# Polychoron

In geometry, a four-dimensional polytope is sometimes called a **polychoron** (plural: **polychora**) (from Greek *poly* meaning "many" and *choros* meaning "room" or "space"), **4-polytope**, or **polyhedroid**. The two-dimensional analogue of a polychoron is a polygon, and the three-dimensional analogue is a polyhedron.

Note that the use of the term *polychoron* is not entirely standard. Its use has been advocated by Norman Johnson and George Olshevsky. See the Uniform Polychora Project.

A polychoron has vertices, edges, faces, and cells. A vertex is where two or more edges meet. An edge is where two or more faces meet, and a face is where two or more cells meet. A cell is the three-dimensional analogue of a face, and is therefore a polyhedron.

A polychoron is a closed four-dimensional figure bounded by cells with the requirements that:

- Each face must join exactly two cells.
- Adjacent cells are not in the same three-dimensional space.
- The figure is not a compound of other figures which meet the requirements.

## Contents

## Regular polychora

A polychoron is said to be **regular** if all its cells, faces, edges, and vertices, are congruent. There are exactly six convex regular polychora. These are the analogs of the five Platonic solids.

- pentachoron (with 5 tetrahedral cells) (also called a "4-simplex")
- tesseract (with 8 cubic cells) (also called a "hypercube")
- hexadecachoron (with 16 tetrahedral cells)
- icositetrachoron (with 24 octahedral cells)
- hecatonicosachoron (with 120 dodecahedral cells)
- hexacosichoron (with 600 tetrahedral cells)

There are ten non-convex regular polychora:

- faceted hexacosichoron (also called icosahedral hecatonicosachoron)
- great hecatonicosachoron
- grand hecatonicosachoron
- small stellated hecatonicosachoron
- great grand hecatonicosachoron
- great stellated hecatonicosachoron
- grand stellated hecatonicosachoron
- great faceted hexacosichoron
- grand hexacosichoron
- great grand stellated hecatonicosachoron

## Uniform polychora

A polychoron is said to be *uniform* if it is vertex-uniform (i.e. there is a symmetry taking any vertex to any other) and its cells are uniform polyhedra. A uniform polyhedron is a polyhedron that is vertex-transitive, with each face made up of regular polygons. (These include the 5 Platonic solids, 13 Archimedean solids, 4 Kepler-Poinsot solids, and 53 other nonregular, nonconvex forms).

The Uniform Polychora Project has classified the 8,186 currently known uniform polychora into 29 groups. There may be more.

There is a technique called the Coxeter-Dynkin system for performing Wythoff's construction for producing uniform polytopes. This method allows the polychora to be effectively enumerated.

### Convex Uniform Polychora

There are forty-six Wythoffian *convex* non-prismatic uniform polychora. These include the six regular polychora, and have symmetry groups derived from them.

The convex uniform polychora with pentatope symmetry include:

- The pentatope itself;
- The truncated pentatope (with 5 tetrahedra and 5 truncated tetrahedra);
- The rectified pentatope (5 tetrahedra and 5 octahedra);
- The bitruncated pentatope (10 truncated tetrahedra);
- The runcinated pentatope (10 tetrahedra and 20 triangular prisms).

The polychora with 16-cell and tesseract symmetry include:

- The 16-cell itself;
- The tesseract itself;
- The truncated 16-cell (with 8 octahedra and 16 truncated tetrahedra);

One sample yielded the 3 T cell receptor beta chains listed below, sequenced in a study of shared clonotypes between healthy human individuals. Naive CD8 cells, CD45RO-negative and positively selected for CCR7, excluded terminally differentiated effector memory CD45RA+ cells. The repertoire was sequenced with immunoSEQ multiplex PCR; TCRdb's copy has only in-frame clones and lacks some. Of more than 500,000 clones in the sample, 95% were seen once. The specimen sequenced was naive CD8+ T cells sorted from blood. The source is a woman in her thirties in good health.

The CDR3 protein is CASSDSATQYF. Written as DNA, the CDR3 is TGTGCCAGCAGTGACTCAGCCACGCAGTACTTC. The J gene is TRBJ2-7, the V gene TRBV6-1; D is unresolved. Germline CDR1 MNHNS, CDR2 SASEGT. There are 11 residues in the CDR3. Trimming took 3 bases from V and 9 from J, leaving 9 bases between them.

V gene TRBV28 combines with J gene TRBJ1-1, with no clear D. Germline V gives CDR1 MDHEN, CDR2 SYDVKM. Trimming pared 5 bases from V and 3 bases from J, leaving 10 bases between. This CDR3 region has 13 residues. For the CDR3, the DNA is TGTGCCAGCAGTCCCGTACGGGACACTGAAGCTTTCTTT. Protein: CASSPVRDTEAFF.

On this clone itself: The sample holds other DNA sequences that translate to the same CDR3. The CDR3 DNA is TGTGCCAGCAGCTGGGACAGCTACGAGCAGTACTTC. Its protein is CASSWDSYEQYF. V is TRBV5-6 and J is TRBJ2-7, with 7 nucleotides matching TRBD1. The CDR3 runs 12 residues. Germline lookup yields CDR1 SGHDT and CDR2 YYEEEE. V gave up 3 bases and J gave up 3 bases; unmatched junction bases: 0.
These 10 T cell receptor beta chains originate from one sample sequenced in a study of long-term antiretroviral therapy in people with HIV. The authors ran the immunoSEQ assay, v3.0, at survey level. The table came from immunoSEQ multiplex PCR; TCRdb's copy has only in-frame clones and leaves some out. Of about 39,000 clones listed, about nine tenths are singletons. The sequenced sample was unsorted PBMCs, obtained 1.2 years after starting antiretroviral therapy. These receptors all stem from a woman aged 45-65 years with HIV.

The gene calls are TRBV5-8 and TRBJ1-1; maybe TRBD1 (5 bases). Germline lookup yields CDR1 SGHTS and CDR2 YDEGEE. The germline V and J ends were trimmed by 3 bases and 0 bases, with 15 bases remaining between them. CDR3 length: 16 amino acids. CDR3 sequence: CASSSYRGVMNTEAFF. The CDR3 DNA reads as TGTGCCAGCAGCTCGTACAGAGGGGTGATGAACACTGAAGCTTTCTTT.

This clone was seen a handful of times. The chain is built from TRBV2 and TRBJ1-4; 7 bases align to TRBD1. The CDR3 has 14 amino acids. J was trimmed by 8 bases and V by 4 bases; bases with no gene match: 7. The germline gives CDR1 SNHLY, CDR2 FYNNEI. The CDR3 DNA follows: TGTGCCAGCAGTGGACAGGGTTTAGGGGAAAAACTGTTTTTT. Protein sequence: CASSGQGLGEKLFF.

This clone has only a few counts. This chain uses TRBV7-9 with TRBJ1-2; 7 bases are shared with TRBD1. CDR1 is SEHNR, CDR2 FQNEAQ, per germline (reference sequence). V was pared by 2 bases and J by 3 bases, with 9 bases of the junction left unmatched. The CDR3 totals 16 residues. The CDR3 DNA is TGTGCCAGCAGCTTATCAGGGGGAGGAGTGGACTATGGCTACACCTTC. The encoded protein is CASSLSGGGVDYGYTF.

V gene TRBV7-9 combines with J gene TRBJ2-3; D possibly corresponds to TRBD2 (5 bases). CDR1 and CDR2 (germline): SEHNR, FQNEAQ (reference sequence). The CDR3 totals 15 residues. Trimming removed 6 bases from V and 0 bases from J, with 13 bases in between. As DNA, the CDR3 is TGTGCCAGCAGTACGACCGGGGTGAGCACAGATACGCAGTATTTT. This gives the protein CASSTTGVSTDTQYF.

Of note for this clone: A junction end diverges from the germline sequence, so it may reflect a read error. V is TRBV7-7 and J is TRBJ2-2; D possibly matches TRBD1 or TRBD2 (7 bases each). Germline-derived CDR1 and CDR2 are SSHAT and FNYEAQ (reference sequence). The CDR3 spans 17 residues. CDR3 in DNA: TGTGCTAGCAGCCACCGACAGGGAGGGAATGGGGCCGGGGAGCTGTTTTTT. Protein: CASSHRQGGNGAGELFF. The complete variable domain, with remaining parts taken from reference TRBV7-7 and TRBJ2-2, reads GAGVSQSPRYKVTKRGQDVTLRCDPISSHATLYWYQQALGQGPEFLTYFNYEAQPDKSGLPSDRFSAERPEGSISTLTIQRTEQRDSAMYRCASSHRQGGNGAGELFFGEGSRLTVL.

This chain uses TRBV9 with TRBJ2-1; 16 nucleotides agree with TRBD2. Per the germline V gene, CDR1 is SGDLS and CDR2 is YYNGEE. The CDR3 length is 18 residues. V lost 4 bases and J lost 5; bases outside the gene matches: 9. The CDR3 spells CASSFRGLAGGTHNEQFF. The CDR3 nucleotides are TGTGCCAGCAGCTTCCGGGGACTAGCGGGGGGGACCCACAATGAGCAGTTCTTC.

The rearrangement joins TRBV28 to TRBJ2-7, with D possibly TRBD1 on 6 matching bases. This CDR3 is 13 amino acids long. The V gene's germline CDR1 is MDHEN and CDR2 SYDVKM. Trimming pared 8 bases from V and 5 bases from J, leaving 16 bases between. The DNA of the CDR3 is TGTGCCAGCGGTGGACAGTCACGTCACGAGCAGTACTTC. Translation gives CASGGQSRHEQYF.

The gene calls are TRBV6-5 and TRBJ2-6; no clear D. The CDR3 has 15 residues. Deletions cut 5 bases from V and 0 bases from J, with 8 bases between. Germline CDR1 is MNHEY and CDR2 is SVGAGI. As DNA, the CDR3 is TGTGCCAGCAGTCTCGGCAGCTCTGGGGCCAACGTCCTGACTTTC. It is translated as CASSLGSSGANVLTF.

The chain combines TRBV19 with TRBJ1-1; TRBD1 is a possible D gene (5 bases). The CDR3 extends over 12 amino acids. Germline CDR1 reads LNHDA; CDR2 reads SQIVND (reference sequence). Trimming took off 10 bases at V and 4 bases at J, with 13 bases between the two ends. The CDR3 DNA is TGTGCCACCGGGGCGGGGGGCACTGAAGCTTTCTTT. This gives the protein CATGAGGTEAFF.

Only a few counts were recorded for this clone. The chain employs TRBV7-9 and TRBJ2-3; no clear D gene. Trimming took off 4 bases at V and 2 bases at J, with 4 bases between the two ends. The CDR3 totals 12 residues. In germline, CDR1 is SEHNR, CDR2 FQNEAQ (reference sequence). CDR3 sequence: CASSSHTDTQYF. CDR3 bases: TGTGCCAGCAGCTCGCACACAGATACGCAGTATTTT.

- The rectified 16-cell, which is identical to the 24-cell (24 octahedra);
- The bitruncated 16-cell, which is identical to the bitruncated tesseract (8 truncated octahedra and 16 truncated tetrahedra);
- The truncated tesseract (16 tetrahedra and 8 truncated cubes);
- The rectified tesseract (16 tetrahedra and 8 cuboctahedra);
- The runcinated tesseract, which is identical to the runcinated 16-cell (32 cubes, 32 triangular prisms, and 16 tetrahedra).

The polychora with 24-cell symmetry include:

- The 24-cell itself;
- The truncated 24-cell (with 24 cubes and 24 truncated octahedra);
- The rectified 24-cell (24 cubes and 24 cuboctahedra);
- The bitruncated 24-cell (48 truncated cubes);
- The runcinated 24-cell (48 octahedra and 192 triangular prisms).

The polychora with 120-cell and 600-cell symmetry include:

- The 120-cell itself;
- The 600-cell itself;
- The truncated 120-cell (with 120 truncated dodecahedra and 600 tetrahedra);
- The rectified 120-cell (120 icosidodecahedra and 600 tetrahedra);
- The bitruncated 120-cell, which is identical to the bitruncated 600-cell (120 truncated icosahedra and 600 truncated tetrahedra);
- The truncated 600-cell (600 truncated tetrahedra and 120 icosahedra);
- The rectified 600-cell (600 octahedra and 120 icosahedra);
- The runcinated 600-cell, identical to the runcinated 120-cell (120 dodecahedra, 600 tetrahedra, 720 pentagonal prisms, and 1200 triangular prisms).

(Note: these lists are not exhaustive.)

There is a forty-seventh anomalous polychoron which is *non-Wythoffian*, consisting of 20 pentagonal antiprisms and 300 tetrahedra.

The remaining convex uniform polychora may be grouped into two infinite families: the duoprisms and the polyhedral prisms. The polyhedral prisms consist of pairs of any of the 3D uniform polyhedra (including antiprisms), joined to each other by suitable polygonal prisms.

## See also

- Convex regular polychoron
- List of regular polytopes
- Semiregular 4-polytopes Subset of uniform polychora with regular polyhedron cells.
- The 3-sphere (or glome) is another commonly discussed figure that resides in 4-dimensional space. This is not a polychoron, since it is not made up of polyhedral cells.
- The duocylinder is a figure in 4-dimensional space related to the duoprisms. It is also not a polychoron because its bounding volumes are not polyhedral.

## External links

- Polychoron on Mathworld
- Four dimensional figures page
- Multidimensional glossary – compiled by George Olshevsky